Canada, Colombia, Greece, Italy, Norway, the Republic of Korea, Uganda and the subnational governments of the City of Paris, the Central Greece Region and the Basque Country have reported that they will join the Global Commitment for the New Economy of Countries. Plastic.
Pollution in the oceans is an increasingly pressing problem. United Nations Secretary-General António Guterres said that the planet is facing the triple crisis of climate change, loss of biodiversity and pollution, and he stressed in his participation in the “One Ocean” summit that the ocean bears much of this burden. Guterres said coastal ecosystems have become a dumping ground for sewage and nutrients, creating vast dead zones, and plastic waste is choking the seas. The conference also addressed overfishing, destructive fishing practices, and illegal, unreported and unregulated fishing that threatens fish stocks.
Currently, the world dumps nearly eleven million tons of plastic into the oceans every year, and scientific findings show the urgent need to act against pollution from this litter and highlight that it is a crisis that cannot be addressed simply by recycling. For this reason, the United Nations Environment Program (UNEP) calls for a systemic shift leading to a circular economy.
Specifically, Canada, Colombia, Greece, Italy, Norway, the Republic of Korea, Uganda and the subnational governments of the City of Paris, Central Greece and the Basque Country have reported that they will join the Global Commitment for the New Economy. Of plastic. The accession was announced during the “One Ocean” summit held in the city of Brest, France. In this economic model, plastic never turns into waste, and thus the pollution it causes, especially in the oceans, is significantly reduced.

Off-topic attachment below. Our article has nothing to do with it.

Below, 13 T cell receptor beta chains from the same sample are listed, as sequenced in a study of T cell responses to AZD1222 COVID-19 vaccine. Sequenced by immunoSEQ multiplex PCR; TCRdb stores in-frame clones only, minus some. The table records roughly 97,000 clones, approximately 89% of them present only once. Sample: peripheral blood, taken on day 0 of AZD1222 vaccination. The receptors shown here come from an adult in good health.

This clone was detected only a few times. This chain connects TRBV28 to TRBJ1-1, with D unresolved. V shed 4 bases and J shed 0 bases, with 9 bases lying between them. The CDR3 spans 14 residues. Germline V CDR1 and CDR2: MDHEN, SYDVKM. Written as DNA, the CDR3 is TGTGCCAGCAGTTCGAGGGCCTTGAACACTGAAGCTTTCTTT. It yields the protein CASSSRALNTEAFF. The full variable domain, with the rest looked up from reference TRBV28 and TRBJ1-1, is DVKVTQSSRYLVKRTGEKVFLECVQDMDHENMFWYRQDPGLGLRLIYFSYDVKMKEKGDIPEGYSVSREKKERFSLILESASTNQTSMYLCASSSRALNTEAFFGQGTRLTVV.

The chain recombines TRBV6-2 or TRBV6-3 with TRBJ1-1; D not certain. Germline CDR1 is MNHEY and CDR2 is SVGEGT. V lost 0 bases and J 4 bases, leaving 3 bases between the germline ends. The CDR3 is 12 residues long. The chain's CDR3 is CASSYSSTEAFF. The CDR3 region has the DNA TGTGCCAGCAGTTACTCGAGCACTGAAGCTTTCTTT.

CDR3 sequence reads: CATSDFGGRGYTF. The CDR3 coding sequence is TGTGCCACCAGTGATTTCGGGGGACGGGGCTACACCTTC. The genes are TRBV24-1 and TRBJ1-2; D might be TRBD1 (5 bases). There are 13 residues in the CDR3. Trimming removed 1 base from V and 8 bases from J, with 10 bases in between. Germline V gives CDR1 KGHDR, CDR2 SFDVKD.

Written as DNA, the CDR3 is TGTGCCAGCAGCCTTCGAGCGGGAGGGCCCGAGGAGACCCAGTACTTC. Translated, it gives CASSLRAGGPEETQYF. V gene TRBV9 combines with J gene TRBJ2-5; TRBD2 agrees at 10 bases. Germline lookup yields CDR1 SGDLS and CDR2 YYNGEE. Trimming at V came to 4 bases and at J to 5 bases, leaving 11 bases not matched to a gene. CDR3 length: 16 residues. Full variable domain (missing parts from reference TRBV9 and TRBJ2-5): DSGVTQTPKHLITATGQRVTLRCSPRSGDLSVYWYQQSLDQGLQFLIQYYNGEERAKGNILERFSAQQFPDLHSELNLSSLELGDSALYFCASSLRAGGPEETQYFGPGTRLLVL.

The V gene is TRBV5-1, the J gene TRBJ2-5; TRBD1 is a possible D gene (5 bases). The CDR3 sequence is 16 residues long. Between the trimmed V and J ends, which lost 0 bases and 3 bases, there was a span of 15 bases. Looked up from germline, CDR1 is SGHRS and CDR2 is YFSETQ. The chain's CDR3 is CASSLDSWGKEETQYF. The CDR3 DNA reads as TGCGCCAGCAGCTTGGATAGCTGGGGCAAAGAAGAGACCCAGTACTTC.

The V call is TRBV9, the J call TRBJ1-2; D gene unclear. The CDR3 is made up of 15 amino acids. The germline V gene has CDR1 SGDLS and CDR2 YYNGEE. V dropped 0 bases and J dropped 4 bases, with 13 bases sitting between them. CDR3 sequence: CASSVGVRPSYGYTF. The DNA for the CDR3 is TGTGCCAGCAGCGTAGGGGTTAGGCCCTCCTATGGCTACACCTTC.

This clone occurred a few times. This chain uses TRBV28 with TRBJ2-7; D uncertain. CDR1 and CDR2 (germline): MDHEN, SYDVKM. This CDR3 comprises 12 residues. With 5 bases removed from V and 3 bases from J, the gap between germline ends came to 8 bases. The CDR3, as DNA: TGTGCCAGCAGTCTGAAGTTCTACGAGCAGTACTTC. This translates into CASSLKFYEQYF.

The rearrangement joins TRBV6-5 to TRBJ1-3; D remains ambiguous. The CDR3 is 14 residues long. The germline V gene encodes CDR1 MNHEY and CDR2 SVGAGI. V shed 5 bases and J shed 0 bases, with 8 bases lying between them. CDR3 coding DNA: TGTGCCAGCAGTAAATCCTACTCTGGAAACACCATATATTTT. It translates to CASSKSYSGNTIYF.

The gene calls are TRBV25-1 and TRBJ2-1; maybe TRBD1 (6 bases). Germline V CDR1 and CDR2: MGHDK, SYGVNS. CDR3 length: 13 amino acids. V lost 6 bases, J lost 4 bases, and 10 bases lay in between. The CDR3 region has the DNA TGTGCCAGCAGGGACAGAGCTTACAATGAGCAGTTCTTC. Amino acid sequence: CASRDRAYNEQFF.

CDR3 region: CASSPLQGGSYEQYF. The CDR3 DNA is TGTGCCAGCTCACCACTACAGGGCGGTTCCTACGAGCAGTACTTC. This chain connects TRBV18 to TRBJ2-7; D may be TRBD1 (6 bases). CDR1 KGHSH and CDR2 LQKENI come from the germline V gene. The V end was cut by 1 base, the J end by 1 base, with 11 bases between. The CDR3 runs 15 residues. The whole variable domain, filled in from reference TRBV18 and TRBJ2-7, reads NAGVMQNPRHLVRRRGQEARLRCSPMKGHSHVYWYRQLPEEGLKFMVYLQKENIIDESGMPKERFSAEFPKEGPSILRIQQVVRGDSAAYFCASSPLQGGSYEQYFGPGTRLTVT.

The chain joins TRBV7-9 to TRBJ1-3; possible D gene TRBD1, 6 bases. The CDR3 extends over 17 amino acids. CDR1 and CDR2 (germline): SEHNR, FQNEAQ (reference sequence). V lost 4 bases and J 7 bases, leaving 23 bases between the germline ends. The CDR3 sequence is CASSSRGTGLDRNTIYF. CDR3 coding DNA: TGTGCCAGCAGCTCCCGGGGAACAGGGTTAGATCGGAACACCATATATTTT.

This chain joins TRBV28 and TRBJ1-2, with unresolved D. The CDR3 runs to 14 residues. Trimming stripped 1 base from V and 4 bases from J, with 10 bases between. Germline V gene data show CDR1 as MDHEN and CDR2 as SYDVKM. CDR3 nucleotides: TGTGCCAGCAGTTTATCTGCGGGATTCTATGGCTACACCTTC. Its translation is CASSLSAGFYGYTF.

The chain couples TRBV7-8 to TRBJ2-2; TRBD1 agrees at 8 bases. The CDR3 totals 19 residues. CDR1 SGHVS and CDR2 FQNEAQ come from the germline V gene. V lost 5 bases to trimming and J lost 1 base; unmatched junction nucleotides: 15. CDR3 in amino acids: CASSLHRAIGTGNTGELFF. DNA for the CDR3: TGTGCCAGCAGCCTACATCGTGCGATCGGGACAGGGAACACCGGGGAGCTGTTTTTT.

This is the Global Commitment for the New Plastics Economy, a voluntary framework that guides countries to implement concrete measures to accelerate the systemic shift towards a circular plastics economy. This agreement seeks to reduce the production of these materials by 55% by 2040, which will save governments about 70 billion dollars between now and then, in addition to reducing greenhouse gas emissions by 25% and creating 70,000 job opportunities, in total, in developing countries.
According to the UN agency, the circular economy could also reduce the volume of plastics going into the sea by more than 80% by 2040. On the other hand, if decisive action is not taken immediately, solid plastic waste will double and plastic stocks will rise. In the world. The ocean will quadruple by the same year. If only current commitments from governments and industries are maintained, marine plastic litter will only be reduced by 7% by 2040.
The critical environmental situation requires a change of course. In this context, Guterres stressed the importance of saving the oceans to achieve sustainable development goals and implement the Paris Agreement on climate change. “We need more and better partnerships to address land-based sources of marine pollution. It is time to get rid of single-use plastics. I commend the encouraging measures that some countries have adopted,” he noted, citing recent announcements that created new marine protected areas, including a Offshore Galapagos in Ecuador.Finally, the UN Secretary-General urged countries to accelerate the deployment of marine renewable energy, arguing that it is clean and can create jobs.
“Award-winning zombie scholar. Music practitioner. Food expert. Troublemaker.”